pipe-insulation_20100121144253





Home insulation is an important part of your house and a properly as well as adequately insulated house is essential not only to save energy cost and meeting energy standards but also the occupants in the house can live comfortably. With that being said even though home insulation is important, not every part of the house requires insulation. To find out which area or part of your home requires insulation, read on. The following paragraphs describe a couple of do-it-yourself (diy) steps in which you can take to easily determine the area or parts of your house that requires adequate insulation.

Basically, the following areas of your house are the area or parts of your house that requires home insulation. You can refer to the diagram below to determine where to insulate.

1 Ceilings below an unheated area.
2 “Knee” walls of a finished attic level room.
3 Floor of a crawl attic.
4 The sloping portion of the roof in a finished attic. Leave a airspace between insulation and roof.
5 Exterior walls.
6 Floor above cold crawl spaces. Floors above a porch or an unheated garage.
7 Walls of a heated basement.

home insulation
Click to enlarge

In addition to the need for insulation of the building shell (exterior walls, ceilings, and floors), all hot-water pipes and heating as well as cooling ducts that pass through unheated portions of the house (such as crawl space, garage, or unfinished attic) must be insulated. Most houses usually have no more than 1 or 2 inches of insulation wrapped around ducts in unheated areas. Because of increasing fuel costs, this is considered minimal for most areas, and additional insulation can usually be justified. Check the condition of the insulation. Are there any loose, torn, or missing sections? Also, if there are any exposed duct joints, check them to see if they are sealed tightly. When the ducts are used exclusively for air conditioning or serve a dual function (such as heating and air conditioning), the outside of the insulation should be covered with a vapor barrier to prevent condensation. A vapor barrier, however, is not needed on ducts used only for heating. If there is a vapor barrier on the ducts, check its condition. Look for torn and missing section. All vapor-barrier joints must be tightly sealed.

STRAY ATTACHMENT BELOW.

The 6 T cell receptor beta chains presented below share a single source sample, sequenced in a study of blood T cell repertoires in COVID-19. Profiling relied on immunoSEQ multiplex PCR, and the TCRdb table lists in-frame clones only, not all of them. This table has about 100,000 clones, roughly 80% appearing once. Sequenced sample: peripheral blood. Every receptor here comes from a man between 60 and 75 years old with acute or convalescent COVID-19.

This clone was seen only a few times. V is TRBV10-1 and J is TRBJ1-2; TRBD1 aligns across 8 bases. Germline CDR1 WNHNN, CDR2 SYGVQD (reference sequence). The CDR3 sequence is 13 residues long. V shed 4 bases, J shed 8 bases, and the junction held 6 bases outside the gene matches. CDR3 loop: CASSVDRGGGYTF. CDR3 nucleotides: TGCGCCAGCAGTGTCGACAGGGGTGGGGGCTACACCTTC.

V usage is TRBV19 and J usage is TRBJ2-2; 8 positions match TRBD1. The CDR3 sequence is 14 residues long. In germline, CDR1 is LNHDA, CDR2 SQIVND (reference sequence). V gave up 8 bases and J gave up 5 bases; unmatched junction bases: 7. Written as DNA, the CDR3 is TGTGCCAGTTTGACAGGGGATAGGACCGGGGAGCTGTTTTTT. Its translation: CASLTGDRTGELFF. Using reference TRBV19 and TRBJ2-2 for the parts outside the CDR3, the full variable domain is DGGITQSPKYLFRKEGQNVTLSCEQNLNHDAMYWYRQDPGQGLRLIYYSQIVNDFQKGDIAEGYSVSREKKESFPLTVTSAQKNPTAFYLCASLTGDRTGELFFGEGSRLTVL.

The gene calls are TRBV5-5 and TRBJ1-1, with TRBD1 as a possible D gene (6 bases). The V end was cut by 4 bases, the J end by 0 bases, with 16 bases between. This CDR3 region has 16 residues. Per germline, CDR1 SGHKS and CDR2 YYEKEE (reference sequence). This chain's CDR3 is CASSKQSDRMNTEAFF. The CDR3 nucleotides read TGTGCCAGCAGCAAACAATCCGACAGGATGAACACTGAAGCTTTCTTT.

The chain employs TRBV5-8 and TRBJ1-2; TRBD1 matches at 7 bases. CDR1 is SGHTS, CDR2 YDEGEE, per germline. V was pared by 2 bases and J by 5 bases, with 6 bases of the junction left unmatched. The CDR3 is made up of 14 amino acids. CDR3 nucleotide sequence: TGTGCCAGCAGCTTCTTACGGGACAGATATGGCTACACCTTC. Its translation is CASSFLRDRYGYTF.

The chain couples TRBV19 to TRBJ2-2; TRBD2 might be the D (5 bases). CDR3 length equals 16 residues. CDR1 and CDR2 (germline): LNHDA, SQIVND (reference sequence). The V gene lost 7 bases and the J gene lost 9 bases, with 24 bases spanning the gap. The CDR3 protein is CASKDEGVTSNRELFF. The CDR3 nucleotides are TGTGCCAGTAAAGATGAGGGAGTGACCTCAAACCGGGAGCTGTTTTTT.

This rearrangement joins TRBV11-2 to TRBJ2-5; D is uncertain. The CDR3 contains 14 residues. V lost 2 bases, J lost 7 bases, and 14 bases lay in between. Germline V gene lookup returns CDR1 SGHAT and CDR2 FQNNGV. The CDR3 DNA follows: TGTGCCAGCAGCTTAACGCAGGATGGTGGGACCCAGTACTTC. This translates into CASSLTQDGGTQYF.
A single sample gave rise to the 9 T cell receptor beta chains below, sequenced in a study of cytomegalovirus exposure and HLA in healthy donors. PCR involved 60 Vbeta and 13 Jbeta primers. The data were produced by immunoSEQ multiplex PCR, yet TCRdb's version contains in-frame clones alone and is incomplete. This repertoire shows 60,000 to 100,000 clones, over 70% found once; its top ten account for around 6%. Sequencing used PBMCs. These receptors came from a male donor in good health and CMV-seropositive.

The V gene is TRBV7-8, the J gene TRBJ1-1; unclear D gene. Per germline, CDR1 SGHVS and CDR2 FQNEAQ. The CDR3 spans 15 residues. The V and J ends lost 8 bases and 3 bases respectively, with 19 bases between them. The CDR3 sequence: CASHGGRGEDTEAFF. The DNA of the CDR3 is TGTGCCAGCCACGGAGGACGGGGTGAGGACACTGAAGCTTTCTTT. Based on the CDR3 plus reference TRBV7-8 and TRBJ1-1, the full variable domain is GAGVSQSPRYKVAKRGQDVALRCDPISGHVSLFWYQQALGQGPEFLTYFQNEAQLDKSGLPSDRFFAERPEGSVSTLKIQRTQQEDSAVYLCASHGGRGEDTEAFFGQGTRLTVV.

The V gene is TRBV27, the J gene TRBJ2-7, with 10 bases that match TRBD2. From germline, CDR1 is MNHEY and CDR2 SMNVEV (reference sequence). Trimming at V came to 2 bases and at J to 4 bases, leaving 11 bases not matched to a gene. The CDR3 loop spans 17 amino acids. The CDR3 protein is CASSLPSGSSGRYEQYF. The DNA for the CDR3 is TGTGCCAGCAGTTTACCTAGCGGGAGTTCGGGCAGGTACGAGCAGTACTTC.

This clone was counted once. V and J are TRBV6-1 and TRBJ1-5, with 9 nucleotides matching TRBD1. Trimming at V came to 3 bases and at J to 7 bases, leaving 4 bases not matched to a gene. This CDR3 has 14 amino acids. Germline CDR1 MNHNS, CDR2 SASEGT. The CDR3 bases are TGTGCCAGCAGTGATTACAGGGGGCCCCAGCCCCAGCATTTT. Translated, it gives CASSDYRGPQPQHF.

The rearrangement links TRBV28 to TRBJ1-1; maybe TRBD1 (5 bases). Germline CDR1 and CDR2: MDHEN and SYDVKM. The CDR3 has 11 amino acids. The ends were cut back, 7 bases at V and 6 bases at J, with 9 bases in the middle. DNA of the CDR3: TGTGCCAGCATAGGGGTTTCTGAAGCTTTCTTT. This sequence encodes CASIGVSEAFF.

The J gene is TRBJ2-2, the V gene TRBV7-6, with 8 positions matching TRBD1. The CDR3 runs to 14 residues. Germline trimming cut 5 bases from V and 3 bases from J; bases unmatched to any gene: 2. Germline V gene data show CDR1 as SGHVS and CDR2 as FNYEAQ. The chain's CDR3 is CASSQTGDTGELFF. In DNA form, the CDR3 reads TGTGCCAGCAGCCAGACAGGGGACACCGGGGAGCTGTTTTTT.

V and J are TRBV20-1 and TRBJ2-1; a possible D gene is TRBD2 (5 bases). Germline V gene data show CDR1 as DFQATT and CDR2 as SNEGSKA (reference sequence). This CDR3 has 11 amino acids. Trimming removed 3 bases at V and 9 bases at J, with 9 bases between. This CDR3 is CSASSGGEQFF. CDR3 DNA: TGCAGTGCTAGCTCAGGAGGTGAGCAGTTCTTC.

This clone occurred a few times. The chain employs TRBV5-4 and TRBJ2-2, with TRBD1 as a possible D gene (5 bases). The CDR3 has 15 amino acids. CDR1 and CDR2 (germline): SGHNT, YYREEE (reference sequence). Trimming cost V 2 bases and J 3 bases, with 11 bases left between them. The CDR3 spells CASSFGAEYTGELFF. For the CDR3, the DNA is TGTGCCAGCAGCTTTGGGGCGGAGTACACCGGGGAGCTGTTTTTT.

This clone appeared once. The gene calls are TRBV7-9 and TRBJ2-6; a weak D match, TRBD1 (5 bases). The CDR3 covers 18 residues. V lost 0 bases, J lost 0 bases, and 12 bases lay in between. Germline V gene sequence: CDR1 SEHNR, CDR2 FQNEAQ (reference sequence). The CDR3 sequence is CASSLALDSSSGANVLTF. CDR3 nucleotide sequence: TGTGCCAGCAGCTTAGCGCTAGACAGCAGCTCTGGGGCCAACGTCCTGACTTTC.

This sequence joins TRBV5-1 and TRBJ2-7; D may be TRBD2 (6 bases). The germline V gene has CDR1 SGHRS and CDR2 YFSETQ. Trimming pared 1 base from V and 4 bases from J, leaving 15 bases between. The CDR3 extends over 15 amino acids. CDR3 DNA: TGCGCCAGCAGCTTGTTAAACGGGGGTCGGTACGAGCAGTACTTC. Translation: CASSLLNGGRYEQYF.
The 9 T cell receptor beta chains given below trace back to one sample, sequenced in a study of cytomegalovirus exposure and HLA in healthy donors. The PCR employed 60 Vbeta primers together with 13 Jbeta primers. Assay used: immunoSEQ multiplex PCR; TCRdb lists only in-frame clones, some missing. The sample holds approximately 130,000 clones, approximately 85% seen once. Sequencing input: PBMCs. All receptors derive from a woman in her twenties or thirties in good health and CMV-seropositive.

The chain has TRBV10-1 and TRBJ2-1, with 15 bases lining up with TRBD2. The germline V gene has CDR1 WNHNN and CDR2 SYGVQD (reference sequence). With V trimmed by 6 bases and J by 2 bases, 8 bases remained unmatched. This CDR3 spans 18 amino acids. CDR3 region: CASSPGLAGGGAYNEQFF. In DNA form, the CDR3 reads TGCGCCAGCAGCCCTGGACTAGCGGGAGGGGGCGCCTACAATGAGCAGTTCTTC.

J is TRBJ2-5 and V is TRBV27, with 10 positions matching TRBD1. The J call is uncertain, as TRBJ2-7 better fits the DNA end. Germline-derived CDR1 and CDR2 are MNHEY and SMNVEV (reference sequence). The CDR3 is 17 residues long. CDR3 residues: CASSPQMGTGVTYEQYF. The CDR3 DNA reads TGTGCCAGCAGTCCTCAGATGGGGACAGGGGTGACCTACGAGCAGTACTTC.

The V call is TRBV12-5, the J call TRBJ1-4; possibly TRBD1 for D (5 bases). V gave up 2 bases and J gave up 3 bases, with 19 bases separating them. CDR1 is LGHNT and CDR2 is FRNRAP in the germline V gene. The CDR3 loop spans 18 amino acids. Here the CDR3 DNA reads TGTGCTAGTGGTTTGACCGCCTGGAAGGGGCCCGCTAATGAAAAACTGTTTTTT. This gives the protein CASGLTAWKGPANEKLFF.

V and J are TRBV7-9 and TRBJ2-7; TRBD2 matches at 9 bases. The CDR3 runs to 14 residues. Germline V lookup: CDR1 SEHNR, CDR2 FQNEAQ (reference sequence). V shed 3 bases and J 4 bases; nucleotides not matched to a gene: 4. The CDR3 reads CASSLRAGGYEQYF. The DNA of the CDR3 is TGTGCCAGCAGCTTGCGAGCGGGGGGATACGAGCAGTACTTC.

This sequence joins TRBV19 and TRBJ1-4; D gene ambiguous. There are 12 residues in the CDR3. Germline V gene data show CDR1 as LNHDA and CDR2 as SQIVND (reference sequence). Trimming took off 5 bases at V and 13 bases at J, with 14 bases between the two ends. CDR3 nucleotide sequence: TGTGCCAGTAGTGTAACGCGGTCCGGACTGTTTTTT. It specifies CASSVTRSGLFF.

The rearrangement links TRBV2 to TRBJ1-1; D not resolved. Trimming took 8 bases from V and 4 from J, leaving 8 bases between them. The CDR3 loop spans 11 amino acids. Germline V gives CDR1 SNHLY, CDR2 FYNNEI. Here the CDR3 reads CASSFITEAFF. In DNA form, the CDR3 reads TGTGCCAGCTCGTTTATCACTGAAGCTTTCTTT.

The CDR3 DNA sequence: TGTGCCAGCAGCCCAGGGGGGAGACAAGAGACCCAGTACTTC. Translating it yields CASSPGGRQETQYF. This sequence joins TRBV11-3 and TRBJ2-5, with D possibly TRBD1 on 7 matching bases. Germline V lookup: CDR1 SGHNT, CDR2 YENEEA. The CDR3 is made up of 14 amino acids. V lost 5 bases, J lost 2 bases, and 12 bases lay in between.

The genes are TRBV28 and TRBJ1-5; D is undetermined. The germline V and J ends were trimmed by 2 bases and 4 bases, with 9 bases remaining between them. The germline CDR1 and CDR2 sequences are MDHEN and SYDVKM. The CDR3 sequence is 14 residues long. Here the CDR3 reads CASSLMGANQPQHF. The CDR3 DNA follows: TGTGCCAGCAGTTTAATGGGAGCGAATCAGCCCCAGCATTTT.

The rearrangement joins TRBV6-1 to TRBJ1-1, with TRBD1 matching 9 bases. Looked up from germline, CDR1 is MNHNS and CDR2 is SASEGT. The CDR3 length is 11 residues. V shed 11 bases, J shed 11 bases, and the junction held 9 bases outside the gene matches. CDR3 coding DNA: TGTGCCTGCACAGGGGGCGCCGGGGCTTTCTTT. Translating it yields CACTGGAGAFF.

If the domestic hot water is produced in a tank-type water heater located in an unheated area, the tank should be covered with an insulation jacket. These jackets can be purchased in most building-supply or hardware stores. Although tank-type water heaters are normally insulated by the manufacturer, by installing an outer insulation jacket, you will further reduce heat loss and thereby minimize the energy needed to maintain the desired water temperature. The temperature of the hot water should not exceed 140ºF. Temperatures in excess of 140ºF are not only wasteful of energy but will also shorten the life of the water heater.

Simply put, all the exterior walls, floors and ceiling that have contacts with unheated areas such as attic, garage, crawl space and basement requires insulation. Other than the structure of your house that requires insulation, the water pipes, air conditioning ducts as well as water heater requires proper insulation as well to reduce heat loss.

Related Home Insulation Guide